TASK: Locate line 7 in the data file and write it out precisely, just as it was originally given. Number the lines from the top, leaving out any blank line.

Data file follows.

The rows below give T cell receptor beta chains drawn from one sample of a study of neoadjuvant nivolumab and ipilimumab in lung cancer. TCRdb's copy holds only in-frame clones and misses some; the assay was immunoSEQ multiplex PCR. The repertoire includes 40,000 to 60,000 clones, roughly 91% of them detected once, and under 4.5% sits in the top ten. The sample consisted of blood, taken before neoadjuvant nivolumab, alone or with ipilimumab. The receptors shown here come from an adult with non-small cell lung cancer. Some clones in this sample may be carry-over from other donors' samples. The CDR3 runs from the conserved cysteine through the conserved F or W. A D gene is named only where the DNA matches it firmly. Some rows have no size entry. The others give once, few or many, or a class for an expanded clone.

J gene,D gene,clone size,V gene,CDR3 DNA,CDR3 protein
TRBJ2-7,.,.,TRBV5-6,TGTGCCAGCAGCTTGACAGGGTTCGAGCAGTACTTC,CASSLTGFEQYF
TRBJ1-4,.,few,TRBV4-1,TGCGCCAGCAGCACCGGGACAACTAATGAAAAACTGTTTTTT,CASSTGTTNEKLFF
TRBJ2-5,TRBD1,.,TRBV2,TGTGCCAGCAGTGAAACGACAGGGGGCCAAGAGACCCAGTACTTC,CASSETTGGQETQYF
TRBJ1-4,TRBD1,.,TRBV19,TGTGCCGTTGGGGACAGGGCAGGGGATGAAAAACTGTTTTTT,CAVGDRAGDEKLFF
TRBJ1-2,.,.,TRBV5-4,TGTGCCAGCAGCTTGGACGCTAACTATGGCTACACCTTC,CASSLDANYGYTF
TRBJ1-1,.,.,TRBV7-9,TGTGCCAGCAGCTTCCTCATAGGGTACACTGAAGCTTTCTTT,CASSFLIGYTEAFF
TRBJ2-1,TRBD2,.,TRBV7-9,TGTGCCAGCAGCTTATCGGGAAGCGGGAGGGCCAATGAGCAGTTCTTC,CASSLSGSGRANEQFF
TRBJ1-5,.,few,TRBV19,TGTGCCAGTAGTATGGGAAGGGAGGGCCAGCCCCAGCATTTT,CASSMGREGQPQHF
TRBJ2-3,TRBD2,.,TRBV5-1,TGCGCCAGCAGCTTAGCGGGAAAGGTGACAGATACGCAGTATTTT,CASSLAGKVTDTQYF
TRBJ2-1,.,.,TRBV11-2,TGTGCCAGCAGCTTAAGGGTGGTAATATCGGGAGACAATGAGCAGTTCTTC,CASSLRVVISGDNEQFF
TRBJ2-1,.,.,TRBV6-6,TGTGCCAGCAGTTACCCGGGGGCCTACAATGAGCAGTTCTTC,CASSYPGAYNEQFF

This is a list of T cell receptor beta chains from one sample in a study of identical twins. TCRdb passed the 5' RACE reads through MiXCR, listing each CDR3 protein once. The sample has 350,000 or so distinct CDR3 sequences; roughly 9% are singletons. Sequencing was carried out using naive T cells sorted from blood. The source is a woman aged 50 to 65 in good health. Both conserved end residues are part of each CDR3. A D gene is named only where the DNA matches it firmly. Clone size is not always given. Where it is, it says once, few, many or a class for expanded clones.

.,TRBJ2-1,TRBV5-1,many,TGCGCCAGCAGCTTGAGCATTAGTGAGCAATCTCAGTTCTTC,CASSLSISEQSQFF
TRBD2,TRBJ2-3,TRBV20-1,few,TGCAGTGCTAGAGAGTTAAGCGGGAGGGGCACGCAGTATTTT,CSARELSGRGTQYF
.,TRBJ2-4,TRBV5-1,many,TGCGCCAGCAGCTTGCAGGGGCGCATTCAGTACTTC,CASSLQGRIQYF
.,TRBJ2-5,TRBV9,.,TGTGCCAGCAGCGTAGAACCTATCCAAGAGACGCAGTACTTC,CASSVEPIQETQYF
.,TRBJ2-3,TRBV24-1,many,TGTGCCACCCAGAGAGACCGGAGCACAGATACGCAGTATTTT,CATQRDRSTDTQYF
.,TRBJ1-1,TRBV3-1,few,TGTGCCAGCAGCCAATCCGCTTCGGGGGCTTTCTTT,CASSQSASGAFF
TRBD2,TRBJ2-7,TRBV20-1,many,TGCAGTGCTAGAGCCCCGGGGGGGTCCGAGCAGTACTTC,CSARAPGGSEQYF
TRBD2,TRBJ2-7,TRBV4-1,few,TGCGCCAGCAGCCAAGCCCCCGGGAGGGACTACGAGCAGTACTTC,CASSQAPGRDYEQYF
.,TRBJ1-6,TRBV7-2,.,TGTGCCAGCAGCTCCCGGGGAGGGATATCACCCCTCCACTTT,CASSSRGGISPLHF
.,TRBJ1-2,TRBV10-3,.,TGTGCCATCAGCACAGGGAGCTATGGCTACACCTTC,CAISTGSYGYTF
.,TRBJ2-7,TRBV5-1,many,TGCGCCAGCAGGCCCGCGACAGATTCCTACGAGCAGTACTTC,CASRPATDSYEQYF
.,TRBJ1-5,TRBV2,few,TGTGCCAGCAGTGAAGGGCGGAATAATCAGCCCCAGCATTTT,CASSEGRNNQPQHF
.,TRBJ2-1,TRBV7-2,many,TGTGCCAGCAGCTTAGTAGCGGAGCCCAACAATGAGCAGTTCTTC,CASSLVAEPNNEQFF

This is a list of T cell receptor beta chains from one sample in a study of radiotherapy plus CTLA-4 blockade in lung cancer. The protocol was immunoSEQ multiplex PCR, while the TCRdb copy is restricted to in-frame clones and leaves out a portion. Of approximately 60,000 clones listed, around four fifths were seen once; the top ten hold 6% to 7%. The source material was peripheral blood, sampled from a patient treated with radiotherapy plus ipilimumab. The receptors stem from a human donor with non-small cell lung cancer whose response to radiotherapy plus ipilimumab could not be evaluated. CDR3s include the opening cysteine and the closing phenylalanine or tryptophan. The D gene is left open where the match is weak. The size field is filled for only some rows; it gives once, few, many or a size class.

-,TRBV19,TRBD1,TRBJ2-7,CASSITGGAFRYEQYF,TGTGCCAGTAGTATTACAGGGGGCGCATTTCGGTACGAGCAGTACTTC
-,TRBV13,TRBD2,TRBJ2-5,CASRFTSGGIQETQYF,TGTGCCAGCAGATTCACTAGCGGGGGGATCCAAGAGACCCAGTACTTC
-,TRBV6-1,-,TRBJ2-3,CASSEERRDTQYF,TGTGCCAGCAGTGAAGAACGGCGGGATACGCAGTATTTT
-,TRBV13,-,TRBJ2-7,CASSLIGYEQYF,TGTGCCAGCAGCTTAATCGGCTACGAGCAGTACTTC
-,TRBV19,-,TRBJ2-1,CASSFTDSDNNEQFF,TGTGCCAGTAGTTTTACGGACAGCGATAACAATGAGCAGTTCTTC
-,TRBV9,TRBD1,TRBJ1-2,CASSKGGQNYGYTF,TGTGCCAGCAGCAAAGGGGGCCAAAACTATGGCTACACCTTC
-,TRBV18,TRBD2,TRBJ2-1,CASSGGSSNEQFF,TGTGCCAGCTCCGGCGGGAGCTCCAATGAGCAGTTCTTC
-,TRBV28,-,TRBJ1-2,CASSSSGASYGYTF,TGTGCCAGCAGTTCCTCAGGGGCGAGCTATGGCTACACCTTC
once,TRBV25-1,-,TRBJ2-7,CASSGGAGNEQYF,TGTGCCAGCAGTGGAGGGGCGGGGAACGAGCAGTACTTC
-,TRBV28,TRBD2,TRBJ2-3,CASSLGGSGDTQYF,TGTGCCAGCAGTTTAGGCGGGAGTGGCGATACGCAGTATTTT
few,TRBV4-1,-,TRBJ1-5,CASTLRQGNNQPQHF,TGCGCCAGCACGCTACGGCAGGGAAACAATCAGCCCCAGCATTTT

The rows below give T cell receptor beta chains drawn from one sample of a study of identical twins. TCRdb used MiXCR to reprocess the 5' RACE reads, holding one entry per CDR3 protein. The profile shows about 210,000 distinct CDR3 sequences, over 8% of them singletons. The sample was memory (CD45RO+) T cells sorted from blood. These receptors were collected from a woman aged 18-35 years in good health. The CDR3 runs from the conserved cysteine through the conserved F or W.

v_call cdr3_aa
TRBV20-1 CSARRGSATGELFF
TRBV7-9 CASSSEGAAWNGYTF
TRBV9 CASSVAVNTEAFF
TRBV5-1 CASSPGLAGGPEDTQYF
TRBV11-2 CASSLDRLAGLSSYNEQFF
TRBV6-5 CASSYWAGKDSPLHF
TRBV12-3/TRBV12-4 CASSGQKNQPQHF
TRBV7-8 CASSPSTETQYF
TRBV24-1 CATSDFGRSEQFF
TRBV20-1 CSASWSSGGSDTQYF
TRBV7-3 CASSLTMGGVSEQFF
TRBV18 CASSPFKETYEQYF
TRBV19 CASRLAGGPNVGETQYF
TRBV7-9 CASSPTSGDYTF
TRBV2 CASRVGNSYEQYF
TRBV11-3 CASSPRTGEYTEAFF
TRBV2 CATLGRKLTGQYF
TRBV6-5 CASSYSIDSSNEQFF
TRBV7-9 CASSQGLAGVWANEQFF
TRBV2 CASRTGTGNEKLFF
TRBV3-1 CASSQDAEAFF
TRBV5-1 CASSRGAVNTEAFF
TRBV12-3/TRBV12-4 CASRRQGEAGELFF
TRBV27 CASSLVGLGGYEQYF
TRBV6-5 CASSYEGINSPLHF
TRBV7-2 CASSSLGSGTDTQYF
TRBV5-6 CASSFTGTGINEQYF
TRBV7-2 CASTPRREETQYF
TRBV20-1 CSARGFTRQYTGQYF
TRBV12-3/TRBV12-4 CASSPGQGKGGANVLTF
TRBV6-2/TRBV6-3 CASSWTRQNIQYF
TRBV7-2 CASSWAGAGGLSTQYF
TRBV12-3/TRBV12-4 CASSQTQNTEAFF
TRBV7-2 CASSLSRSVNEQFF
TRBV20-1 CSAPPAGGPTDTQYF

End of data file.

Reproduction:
TRBJ1-2,.,.,TRBV5-4,TGTGCCAGCAGCTTGGACGCTAACTATGGCTACACCTTC,CASSLDANYGYTF